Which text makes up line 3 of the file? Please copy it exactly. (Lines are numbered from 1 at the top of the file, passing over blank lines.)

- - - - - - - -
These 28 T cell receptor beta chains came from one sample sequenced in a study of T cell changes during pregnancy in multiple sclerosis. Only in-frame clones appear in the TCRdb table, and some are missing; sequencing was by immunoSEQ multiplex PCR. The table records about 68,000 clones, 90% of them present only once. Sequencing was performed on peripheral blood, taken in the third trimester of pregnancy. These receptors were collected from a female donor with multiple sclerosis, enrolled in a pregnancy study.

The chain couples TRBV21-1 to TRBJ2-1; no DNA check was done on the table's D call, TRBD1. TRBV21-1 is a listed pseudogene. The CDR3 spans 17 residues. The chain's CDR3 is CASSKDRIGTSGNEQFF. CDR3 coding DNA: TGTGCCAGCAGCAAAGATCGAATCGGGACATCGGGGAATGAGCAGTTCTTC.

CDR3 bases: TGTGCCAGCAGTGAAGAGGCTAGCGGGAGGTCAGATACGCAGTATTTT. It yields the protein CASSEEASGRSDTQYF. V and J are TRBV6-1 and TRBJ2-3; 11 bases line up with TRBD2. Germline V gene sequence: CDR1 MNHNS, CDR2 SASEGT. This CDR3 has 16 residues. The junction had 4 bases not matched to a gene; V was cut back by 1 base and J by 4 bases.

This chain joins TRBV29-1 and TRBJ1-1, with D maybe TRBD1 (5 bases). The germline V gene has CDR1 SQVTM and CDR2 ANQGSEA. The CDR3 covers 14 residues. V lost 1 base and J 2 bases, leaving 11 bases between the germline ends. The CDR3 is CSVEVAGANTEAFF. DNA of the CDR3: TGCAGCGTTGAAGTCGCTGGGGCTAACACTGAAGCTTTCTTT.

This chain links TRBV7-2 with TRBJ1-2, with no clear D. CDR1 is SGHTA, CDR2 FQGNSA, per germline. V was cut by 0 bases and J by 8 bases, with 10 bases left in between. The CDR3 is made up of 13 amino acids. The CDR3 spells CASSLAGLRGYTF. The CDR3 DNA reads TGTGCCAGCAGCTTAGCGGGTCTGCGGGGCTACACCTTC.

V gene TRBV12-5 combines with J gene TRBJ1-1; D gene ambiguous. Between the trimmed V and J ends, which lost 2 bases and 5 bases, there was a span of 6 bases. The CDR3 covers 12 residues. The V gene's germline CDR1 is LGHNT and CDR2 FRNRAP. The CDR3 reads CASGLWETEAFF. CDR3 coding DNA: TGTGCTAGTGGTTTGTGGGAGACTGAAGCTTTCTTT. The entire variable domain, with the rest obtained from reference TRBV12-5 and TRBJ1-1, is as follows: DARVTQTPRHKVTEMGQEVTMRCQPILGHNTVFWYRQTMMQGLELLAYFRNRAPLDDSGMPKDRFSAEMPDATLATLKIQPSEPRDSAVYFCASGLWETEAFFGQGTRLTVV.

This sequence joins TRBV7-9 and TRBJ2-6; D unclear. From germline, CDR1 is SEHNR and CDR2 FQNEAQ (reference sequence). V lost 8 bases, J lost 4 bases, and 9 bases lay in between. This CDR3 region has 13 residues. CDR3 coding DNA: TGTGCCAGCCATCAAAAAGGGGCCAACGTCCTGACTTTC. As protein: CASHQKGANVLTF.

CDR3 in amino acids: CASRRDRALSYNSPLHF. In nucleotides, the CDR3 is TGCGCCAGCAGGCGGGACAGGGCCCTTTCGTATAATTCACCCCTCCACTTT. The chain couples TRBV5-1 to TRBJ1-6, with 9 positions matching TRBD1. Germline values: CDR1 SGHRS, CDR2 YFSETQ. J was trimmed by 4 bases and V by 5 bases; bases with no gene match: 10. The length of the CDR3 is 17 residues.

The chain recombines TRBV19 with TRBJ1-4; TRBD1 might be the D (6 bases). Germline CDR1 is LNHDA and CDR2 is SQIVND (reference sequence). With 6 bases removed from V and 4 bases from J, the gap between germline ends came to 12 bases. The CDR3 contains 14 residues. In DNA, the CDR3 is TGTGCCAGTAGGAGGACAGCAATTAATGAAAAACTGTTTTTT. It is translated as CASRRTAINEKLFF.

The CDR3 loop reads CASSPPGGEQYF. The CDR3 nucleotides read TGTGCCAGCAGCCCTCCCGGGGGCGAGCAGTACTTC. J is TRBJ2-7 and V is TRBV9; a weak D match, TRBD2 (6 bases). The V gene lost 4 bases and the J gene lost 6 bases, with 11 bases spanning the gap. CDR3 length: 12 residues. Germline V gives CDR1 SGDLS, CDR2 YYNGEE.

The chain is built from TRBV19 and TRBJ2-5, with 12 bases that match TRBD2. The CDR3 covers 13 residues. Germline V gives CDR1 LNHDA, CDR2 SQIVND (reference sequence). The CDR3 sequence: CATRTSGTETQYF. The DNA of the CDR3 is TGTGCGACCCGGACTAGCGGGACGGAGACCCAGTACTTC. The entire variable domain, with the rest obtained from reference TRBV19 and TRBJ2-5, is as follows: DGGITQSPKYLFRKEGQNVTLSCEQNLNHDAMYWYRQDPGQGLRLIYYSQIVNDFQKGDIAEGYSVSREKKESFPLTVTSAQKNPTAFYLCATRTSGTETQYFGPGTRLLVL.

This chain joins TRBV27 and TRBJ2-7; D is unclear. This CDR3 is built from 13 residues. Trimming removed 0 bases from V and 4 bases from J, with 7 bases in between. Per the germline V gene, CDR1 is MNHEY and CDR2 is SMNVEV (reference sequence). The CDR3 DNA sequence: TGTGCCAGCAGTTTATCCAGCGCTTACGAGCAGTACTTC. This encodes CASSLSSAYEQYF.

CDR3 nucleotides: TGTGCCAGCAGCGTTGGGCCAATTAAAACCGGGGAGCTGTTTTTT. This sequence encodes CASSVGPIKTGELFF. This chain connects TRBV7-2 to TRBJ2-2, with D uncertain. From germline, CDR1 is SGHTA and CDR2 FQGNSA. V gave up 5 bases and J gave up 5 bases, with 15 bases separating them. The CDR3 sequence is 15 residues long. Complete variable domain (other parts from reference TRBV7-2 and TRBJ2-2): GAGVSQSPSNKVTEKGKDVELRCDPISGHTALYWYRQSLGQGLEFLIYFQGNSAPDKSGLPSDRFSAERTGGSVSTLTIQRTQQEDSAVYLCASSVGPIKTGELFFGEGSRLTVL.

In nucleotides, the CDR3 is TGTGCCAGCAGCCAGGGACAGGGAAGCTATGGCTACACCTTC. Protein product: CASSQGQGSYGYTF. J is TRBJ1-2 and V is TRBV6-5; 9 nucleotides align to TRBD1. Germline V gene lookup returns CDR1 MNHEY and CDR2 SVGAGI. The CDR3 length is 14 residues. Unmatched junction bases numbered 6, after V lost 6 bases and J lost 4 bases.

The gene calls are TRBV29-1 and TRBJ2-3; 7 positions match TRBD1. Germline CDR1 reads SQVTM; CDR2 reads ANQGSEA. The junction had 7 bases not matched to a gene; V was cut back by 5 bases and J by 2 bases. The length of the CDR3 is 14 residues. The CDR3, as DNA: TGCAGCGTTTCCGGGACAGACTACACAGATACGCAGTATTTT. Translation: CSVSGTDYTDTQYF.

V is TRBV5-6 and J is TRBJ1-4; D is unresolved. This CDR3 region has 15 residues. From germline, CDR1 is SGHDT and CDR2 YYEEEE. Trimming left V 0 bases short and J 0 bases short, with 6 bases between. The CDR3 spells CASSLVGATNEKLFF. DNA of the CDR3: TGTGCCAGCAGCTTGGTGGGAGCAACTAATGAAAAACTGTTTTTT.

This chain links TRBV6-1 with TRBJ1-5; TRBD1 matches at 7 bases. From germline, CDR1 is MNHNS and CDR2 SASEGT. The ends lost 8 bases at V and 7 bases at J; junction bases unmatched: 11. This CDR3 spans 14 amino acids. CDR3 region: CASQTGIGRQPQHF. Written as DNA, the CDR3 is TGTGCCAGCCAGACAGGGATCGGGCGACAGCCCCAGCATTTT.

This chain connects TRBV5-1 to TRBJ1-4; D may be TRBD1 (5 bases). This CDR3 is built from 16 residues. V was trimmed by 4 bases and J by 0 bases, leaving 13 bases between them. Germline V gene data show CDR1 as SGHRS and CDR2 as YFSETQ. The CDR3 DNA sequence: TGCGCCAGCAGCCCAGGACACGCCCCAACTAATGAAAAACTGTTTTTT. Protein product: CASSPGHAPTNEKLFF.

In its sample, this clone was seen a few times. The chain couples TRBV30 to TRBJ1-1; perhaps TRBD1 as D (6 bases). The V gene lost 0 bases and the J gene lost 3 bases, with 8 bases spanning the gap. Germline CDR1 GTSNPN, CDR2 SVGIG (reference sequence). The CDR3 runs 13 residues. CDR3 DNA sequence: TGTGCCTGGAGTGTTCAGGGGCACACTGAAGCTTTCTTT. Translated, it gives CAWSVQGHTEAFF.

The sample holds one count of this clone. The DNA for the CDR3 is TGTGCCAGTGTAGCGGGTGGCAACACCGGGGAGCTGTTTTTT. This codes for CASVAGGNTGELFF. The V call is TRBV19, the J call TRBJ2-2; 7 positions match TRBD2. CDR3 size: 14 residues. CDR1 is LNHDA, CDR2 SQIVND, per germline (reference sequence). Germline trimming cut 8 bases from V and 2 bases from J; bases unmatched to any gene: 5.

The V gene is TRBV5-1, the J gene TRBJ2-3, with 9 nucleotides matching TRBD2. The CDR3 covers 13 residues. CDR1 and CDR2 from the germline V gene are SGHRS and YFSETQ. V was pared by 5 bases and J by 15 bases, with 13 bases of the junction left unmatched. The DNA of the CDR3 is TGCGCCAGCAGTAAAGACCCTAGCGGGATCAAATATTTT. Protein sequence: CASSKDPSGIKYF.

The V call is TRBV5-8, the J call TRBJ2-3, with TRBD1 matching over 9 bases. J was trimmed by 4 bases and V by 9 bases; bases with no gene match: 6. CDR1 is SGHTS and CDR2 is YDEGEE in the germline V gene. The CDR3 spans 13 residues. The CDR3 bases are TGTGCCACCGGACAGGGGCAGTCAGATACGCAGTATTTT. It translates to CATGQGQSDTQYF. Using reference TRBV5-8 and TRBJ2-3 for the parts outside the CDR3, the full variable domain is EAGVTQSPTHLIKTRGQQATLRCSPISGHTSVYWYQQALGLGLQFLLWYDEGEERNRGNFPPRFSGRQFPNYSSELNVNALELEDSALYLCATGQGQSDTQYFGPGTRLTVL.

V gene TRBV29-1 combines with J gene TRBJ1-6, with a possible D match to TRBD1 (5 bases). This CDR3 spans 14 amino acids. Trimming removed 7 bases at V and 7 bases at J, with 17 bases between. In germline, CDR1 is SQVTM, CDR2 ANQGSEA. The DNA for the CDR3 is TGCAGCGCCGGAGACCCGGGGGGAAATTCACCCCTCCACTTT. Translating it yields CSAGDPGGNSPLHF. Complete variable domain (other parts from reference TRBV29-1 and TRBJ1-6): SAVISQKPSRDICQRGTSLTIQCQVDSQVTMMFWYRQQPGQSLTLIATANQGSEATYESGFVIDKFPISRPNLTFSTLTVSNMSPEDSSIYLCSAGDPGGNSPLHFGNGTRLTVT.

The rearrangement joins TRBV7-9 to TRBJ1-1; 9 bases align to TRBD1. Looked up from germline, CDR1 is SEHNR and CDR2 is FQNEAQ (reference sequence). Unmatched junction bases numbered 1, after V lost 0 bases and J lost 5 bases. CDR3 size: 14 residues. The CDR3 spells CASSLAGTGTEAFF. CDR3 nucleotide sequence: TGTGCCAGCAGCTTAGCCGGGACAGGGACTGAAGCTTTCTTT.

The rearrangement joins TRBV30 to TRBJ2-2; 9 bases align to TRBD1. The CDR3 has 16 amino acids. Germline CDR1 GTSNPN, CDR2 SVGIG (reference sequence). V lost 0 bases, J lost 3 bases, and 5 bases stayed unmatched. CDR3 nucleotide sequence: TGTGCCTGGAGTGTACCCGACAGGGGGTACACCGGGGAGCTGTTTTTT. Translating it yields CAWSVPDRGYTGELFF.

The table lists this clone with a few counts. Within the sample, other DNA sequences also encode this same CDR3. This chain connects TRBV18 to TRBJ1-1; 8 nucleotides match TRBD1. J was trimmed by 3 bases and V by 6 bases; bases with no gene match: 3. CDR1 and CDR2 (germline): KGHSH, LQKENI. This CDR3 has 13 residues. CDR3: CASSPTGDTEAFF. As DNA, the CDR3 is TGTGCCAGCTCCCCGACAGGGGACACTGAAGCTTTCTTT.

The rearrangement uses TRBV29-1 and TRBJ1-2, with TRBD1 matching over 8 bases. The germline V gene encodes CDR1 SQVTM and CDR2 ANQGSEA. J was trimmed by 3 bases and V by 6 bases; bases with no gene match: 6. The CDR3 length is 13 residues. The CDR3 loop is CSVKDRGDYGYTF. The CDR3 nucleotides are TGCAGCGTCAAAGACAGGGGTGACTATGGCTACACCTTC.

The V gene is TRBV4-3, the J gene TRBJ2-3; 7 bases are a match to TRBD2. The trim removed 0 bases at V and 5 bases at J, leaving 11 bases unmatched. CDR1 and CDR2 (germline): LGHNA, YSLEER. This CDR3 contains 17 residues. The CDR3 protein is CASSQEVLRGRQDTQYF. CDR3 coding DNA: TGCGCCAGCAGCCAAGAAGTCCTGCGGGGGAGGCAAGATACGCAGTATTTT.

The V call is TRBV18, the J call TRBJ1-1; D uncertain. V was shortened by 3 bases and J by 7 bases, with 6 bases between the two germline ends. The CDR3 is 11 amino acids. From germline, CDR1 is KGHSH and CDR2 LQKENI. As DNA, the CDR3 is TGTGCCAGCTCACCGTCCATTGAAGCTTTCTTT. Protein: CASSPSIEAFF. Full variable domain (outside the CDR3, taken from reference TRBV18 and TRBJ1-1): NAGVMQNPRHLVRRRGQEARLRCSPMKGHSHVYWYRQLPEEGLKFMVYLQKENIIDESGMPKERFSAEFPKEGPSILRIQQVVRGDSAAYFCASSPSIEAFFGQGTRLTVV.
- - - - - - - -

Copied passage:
CDR3 bases: TGTGCCAGCAGTGAAGAGGCTAGCGGGAGGTCAGATACGCAGTATTTT. It yields the protein CASSEEASGRSDTQYF. V and J are TRBV6-1 and TRBJ2-3; 11 bases line up with TRBD2. Germline V gene sequence: CDR1 MNHNS, CDR2 SASEGT. This CDR3 has 16 residues. The junction had 4 bases not matched to a gene; V was cut back by 1 base and J by 4 bases.